George Herbert: The elixir

George Herbert: The elixir (1593-1633)


I first read “The elixer” (n.d.) probably by about 2010 and I keep going back to it regularly. It drew my attention because of the author, whose name is well-known as a hymn writer (e.g. “Let all the world in every corner sing”, n.d.), and also because of the somewhat enigmatic title, reminiscent of alchemy and mythical mixtures. Upon reading it repeatedly I was struck by the message (see below) and the powerful way he conveys it. Of course, obvious features as rhythm, rhyme, imagery, the crisp sentences, its relative brevity, all contribute to its strength. Even so, it is not an easy poem, for several reasons. Before discussing these briefly, first the poem itself and an explanatory paraphrase is provided.

The poem and an explanation.

Teach me, my God and King,
In all things thee to see,
And what I do in any thing,
To do it as for thee:

Teach me God, as you are also King of your entire creation, that nothing in it stands on its own.

And therefore, teach me that everything what I do should not be done for its own sake (only), but as if it were done for you personally.

Not rudely, as a beast,
To runne into an action;
But still to make thee prepossest,
And give it his perfection.
Teach me that I should not just start without thinking, as an animal would be doing.
But teach me to work quietly, so as to impress you [prepossing means: interesting, attractive, or impressive]. And by doing the job in this way make it perfect.
(So then it’s more than just a job – repeating the final line of the first stanza)
A man that looks on glasse,
On it may stay his eye;
Or if he pleaseth, through it passe,
And then the heav’n espie.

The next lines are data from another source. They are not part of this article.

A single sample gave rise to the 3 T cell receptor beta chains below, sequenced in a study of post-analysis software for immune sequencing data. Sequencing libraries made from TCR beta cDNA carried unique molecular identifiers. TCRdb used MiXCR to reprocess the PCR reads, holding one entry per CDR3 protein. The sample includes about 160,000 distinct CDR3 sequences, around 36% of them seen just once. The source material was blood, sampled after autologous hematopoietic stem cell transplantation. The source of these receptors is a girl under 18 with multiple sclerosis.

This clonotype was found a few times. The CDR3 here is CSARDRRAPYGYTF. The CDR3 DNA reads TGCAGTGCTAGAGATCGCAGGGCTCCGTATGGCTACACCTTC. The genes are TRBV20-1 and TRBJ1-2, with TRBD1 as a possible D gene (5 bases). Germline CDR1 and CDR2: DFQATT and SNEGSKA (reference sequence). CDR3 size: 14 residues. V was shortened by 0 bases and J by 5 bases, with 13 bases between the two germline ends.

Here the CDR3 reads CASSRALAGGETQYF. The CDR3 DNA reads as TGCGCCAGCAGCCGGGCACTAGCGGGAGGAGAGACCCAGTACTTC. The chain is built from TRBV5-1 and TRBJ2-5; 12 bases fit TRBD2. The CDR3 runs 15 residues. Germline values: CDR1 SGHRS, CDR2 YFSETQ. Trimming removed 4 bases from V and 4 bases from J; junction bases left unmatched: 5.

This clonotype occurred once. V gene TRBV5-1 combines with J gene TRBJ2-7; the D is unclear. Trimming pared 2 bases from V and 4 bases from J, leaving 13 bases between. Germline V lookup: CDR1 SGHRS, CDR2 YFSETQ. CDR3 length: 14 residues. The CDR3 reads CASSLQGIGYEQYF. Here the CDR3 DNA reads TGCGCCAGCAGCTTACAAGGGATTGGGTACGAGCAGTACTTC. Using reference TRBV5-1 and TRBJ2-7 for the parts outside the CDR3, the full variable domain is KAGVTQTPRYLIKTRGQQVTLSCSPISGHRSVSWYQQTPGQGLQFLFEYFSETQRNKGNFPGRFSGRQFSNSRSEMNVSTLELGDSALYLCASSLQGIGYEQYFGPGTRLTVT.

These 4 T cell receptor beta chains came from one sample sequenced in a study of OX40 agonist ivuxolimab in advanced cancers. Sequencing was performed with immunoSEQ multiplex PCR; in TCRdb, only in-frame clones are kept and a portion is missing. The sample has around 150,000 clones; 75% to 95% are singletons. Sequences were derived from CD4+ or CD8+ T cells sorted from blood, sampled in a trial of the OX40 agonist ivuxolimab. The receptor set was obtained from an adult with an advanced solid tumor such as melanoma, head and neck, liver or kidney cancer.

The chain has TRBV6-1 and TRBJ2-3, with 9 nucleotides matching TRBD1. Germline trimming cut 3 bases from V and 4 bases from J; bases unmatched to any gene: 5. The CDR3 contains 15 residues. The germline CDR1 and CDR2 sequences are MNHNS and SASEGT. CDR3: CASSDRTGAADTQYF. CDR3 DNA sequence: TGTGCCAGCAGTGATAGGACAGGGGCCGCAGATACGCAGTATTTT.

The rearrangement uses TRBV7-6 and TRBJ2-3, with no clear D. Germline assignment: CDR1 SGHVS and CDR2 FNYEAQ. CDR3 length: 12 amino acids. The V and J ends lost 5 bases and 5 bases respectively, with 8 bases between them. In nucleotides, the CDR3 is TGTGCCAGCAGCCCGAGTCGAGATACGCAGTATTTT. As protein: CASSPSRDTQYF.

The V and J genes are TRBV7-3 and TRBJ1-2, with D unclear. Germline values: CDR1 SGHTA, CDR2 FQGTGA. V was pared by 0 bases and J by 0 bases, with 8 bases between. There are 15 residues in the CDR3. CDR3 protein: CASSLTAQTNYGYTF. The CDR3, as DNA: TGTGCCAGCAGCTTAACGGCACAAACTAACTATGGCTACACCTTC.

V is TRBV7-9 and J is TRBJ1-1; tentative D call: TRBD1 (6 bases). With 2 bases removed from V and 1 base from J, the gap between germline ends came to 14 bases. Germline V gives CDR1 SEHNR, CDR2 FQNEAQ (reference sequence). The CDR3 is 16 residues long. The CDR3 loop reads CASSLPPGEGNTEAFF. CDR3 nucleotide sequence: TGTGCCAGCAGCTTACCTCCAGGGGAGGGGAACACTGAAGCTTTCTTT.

An example: if you see a glass, or a window pane, you can see the glass itself. But the glass is meant to look through, not to be looked at. And if you do and look outside, you will see the sky – or heaven rather.
All may of thee partake:
Nothing can be so mean,
Which with his tincture (for thy sake)
Will not grow bright and clean.
This is true for all things and each of us.
Or: all things are sustained, upheld, by you, God.
There is nothing, no job, so low or unimportant that by doing it for God is not made clear and bright and pure.
A servant with this clause
Makes drudgerie divine:
Who sweeps a room, as for thy laws,
Makes that and th’ action fine.
A servant for instance may have to do the same menial task time and again (the drudgerie). By doing it as for God it will get a divine hue, a divine quality.
Even sweeping a room, a dusty job, if it is done in this way both fulfills Gods law (obeying your master, the fifth commandment) and nicely completes the task at hand.
This is the famous stone
That turneth all to gold:
For that which God doth touch and own
Cannot for lesse be told.

This, doing things with God in mind and as for him, is like the mythical philosopher’s stone, which was said to convert worthless metals into precious gold.

In sum, because as God possesses the whole of creation and still touches it continually, it should not be said to be less than that, and/or taken on its own.


As said, The Elixer is not an easy poem, for several reasons. First, one has to grasp what’s behind the metaphors. Second, as all the stanzas refer back to the first one, the reader has to find what links them together. Visually, the lines in the poem could possible be seen as going from the first stanza to the second referring to the first again, the third and the first, the fourth and the first, the fifth and the first and finally the sixth and the first. Also, the last two lines especially relate to the first two lines. Third, The Elixir contains a few key references to alchemy: elixer, tincture, the philosopher’s stone. For contemporary readers this will have evoked ideas of eternal youth (by drinking from this elixer, tincture or potion) and the gold that sparkles and comes when relatively worthless metals as lead are touched by the famous (but of course elusive) philosopher’s stone.

Still, it is a powerful poem in my view for reasons which include the repeated message, the evocative imagery, the examples, the contrasts. It is only a small step then to use the poem to meditate on your own life and work (“Faith of our fathers”, n.d.) or even as an academic prayer, as it ‘captures beautifully the spirit of Colossians 3:17 and 23-4: And whatever you do, in word or deed, do everything in the name of the Lord Jesus, giving thanks to God the Father through him. […] Whatever you do, work heartily, as for the Lord and not for men, knowing that from the Lord you will receive the inheritance as your reward. You are serving the Lord Christ’, (“Turning George”, 2014).